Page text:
Prog Magazine Sampler: MoonJune Records by Various Artists

Release date: November 18, 2021
Label: MoonJune Records

To paraphrase David Fricke’s liner notes from the 2017 compilation Sky Music: A Tribute to Terje Rypdal, “Music is everything. It is where I go most to be thrilled, educated, healed, confounded, lifted, and changed; then dazzled and changed again.” Well, that’s the same with me whenever I hear music. I want it to be powerful, structured, and well-crafted ideas to make my mind blow away. I also want the ideas to be educational, and I want the journey to continue on this neverending story.

For nearly 21 years MoonJune Records is still going strong. Founded by Leonardo Pavkovic in 2001, the label initially started out with associated members from the Soft Machine and the Canterbury scene. It has grown to go beyond the genre and into other areas from around the world. You have these amazing bands and artists from Dennis Rea, Stick Men, Dewa Budjana, SimakDialog, Markus Reuter, SH.TG.N, and one of my favourites, Slivovitz. The label is like a roller-coaster ride that will never stop. Not only that Leonardo is a fan of music, but he is bringing the sound to our earphones and letting listeners take a peak on what is over the horizon. And it just goes to show you that Prog is more than just a four letter word.

That and the compilation of the digital MoonJune sampler containing 20-tracks from the label on the latest issue of PROG Magazine. You can imagine that Pavkovic travels around the world to see what he has brought to the kitchen table with delicious spicy flavours. From the blistering organ drive, pounding piano, sitar droning and Mahavishnu-sque chase of Stratus Luna’s ‘Zarabatana’ to the crying of the gods from Wingfield and Sirkis laying down the sinister textures of ‘The Fifth Window’.

You can see a lot of work that is like an introduction to have listeners be aware of mind-blowing musicians who have an understanding technique of real good vibrations. Speaking of Wingfield, Sirkis, and Levin, you travel to the outskirts of Southeast Asia in the compilation.

Since travelling to the area in 2003 for three weeks, Leo wanted to see what was going on in the music scene over there. And it has opened his eyes to really see that this country has a lot of amazing rituals.

You have Dewa Budjana’s tribal experimentations with fanfare riff textures, and beautiful landscaping melodies on ‘Blue Mansion’ and the epic 10-minute piano nod to Vince Guaraldi’s midsection of Dwiki Dharmawan’s ‘Paris Barantai’, featuring Sa’at Syah’s scatting vocals and pounding bass / drum lines between Carles Benavent and Sirkis to lead the charge.


Elsewhere, there’s the Crimson connection on the sampler Leo has brought to the table with Stick Men and Markus Reuter. It’s more than just Jazz, but carrying the brutal monstrous force between those two connections. Stick Men’s mysterious cat-and-mouse chase ‘Leonardo’ and the nod to the THRAK-era on ‘Level 5’, sees more of the continuation on where Robert Fripp had left off between the Wetton-era and the 1995 comeback album.

Reuter is one of those artists that carries the aspects between the Kosmische Musik scene and the electronic boundaries that he grew up listening. He brings originality, spiritual atmospheres, and going beyond the horizon. The eerie dystopian wasteland scenery of a nightmare that is unveiling in front of our eyes on ‘Swoonage’ and the alternate film scores from Andrei Tarkovsky’s Stalker and Rainer Weiner Fassbinder’s sci-fi miniseries, World on a Wire on ‘The Occult (Dice 1)’, he is bringing listeners to unknown parallel universes that is unravelling and can give you the ultimate reality checks to wake-up.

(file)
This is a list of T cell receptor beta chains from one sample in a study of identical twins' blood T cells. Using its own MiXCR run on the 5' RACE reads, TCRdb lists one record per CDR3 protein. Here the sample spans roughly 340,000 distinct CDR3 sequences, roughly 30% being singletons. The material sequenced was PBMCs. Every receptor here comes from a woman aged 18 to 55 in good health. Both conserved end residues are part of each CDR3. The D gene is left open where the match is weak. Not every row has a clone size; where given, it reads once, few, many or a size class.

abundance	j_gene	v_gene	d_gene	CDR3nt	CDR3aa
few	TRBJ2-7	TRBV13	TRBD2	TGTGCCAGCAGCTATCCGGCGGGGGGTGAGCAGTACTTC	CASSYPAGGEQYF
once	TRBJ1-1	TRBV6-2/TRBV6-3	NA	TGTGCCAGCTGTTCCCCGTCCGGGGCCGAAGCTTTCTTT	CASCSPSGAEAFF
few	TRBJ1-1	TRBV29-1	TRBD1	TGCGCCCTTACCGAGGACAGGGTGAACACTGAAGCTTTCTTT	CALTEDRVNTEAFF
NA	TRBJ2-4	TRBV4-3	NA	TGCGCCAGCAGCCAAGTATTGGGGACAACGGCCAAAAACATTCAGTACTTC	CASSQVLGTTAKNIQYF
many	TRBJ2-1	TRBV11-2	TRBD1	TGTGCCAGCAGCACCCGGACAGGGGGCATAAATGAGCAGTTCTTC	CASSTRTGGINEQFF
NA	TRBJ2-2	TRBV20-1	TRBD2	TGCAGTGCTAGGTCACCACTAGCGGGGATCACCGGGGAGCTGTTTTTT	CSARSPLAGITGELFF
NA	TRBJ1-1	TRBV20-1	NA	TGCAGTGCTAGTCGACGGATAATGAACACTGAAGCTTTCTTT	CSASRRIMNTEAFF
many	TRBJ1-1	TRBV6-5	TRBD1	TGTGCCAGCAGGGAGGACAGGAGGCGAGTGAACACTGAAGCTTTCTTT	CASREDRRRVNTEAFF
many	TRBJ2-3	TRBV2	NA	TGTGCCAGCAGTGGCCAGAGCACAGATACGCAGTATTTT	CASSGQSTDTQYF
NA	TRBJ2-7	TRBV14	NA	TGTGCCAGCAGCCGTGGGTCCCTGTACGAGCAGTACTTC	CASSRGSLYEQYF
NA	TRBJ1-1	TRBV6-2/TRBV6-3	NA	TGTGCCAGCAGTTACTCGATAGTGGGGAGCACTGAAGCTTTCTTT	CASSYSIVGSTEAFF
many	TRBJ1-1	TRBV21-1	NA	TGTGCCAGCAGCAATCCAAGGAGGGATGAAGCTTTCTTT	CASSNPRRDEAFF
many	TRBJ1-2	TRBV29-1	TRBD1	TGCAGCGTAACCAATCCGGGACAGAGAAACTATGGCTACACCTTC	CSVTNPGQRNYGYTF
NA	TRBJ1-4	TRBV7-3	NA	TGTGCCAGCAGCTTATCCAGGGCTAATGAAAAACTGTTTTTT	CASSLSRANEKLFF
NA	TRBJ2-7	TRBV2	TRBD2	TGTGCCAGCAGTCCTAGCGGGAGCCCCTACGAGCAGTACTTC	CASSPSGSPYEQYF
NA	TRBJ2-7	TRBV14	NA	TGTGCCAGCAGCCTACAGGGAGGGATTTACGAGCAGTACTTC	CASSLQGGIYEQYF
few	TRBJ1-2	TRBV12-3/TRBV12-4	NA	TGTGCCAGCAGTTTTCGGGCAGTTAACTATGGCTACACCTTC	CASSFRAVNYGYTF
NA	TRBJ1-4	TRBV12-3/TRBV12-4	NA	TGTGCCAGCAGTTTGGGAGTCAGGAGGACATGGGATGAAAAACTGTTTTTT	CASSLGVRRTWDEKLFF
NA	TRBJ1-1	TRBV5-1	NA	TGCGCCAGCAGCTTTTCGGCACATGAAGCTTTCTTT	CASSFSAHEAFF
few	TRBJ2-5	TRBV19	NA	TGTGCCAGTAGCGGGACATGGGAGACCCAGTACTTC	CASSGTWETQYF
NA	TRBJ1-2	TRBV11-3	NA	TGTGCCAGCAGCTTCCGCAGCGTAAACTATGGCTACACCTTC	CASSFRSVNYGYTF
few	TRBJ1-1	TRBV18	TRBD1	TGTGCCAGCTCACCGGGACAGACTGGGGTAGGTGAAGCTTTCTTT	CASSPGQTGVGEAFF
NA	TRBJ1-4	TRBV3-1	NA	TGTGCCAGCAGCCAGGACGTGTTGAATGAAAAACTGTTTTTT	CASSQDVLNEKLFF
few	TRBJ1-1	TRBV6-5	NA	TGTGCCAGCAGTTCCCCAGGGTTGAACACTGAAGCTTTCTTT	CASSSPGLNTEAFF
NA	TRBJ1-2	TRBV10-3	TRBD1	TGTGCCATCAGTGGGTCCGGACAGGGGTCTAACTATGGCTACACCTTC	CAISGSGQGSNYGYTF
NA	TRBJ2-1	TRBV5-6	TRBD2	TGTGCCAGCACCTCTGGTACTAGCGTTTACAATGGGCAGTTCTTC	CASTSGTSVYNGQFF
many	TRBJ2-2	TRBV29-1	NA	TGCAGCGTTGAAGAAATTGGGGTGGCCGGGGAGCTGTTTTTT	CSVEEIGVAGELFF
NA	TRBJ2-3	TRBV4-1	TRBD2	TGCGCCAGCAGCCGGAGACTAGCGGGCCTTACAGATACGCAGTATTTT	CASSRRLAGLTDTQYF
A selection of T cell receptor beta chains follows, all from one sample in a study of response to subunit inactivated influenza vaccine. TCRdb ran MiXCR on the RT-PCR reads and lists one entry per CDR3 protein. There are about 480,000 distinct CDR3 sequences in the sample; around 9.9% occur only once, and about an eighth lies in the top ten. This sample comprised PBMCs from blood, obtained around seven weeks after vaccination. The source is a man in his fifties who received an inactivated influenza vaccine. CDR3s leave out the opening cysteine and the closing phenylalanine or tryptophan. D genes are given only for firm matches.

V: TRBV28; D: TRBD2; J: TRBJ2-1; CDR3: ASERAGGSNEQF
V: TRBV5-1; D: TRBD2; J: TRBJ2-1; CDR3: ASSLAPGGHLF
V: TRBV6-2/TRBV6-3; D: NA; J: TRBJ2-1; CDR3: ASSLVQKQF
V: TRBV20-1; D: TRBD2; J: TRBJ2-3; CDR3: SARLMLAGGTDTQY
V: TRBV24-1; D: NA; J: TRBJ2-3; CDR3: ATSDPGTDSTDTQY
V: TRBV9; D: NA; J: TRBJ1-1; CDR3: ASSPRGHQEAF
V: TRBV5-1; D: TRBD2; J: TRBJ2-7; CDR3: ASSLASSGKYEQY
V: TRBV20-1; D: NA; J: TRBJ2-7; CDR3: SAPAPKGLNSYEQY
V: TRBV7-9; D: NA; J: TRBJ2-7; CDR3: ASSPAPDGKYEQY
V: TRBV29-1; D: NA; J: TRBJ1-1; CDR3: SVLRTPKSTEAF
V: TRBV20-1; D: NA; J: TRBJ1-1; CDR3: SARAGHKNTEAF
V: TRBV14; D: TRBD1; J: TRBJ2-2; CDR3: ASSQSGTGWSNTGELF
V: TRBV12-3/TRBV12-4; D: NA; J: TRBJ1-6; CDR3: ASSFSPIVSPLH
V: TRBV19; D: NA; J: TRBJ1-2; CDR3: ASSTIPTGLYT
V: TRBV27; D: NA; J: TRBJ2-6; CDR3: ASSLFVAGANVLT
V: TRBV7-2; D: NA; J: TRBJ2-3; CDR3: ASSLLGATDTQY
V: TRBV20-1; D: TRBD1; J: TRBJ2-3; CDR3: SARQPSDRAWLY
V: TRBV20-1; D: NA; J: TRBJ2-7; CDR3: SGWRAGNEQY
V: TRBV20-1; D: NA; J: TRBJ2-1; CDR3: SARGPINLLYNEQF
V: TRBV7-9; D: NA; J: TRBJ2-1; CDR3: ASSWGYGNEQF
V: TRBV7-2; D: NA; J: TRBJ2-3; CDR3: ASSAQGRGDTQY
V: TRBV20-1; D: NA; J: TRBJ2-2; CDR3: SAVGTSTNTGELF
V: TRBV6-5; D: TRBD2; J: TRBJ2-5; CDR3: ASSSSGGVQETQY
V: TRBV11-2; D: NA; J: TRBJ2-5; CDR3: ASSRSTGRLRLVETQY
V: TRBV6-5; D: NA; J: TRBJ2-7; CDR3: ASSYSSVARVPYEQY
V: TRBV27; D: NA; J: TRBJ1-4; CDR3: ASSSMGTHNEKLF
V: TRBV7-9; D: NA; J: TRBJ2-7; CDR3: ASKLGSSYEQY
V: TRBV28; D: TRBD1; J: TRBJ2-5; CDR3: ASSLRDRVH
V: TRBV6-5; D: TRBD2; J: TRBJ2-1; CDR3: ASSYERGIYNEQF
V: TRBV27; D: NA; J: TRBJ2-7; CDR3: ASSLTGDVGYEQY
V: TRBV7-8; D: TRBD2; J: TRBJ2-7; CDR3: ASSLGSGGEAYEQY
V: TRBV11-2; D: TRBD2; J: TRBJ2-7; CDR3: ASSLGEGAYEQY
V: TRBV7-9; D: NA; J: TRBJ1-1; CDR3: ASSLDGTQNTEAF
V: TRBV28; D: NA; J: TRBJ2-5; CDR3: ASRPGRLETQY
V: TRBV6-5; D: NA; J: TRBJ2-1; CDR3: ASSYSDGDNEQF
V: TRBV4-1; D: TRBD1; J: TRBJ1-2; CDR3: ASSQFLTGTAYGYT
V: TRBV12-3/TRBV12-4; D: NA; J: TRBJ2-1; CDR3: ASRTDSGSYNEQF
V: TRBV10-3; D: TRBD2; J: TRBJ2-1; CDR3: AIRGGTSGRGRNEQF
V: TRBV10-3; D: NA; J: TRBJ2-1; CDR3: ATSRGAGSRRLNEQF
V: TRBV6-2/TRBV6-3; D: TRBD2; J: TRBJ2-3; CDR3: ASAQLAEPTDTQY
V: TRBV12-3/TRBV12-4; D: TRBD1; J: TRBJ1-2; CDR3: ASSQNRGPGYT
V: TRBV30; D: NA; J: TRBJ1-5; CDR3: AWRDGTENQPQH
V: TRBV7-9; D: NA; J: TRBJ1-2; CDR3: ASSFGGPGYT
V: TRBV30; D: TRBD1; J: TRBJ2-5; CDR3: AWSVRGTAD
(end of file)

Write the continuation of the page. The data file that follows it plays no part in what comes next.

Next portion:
Speaking of experimental, we have to head back into the outskirts of Switzerland and Belgium where Sonar’s own Stephan Thelen takes us into the heart of the jungle with galloping drum sections and Torn’s looping sequences on ‘Cosmic Krautrock’ and Dominique Vantomme’s electro juice with Levin and Michel Delville taking us into the hallway of mirrors for the hat-tipping to Tomita on ‘Equal Minds’.

But as soon as Mahogany Frog kicks in, boy you are in for a surprise. The hay-wiring brutal punches come straight at you for a trip-hop voyage on ‘Cube’. They bring the house down to get the dance floors up-and-running for an electro-dance vibe that will have you feet going until the break of dawn.

And now we close the MoonJune curtain for two artists from Slovenia and Serbia. The mournful aftermath between militant drum work, flute, tuba, accordion and violin around the aftermath of war in a bloody scene turned into a celebration of a variation from Paganini of Vasko Atanasovski’s ‘Liberation’. And the tribute to the man himself with a jazz-funk Rock styles of Parliament Funkadelic cooking up BBQ for Thelonious Monk, Stanley Clarke, Santana, and the Degüello-era of ZZ Top for ‘Mr. MoonJune’ by the Vasil Hadzimanov Band.

This compilation sampler from PROG Magazine is a real introduction for listeners who want to get on the MoonJune wagon. Not only that the compilation is a fabulous ride, but the music here is challenging, raw, in your face, and right until the very end that would make you clear CD shelves to get you introduced to the world of MoonJune Records. For Leonardo Pavkovic, he is like a flaming fire that will never burn out when it comes to real good music. And in the words of Steve Winwood from his Traffic years in the late ’60s, “Who knows what tomorrow may bring.

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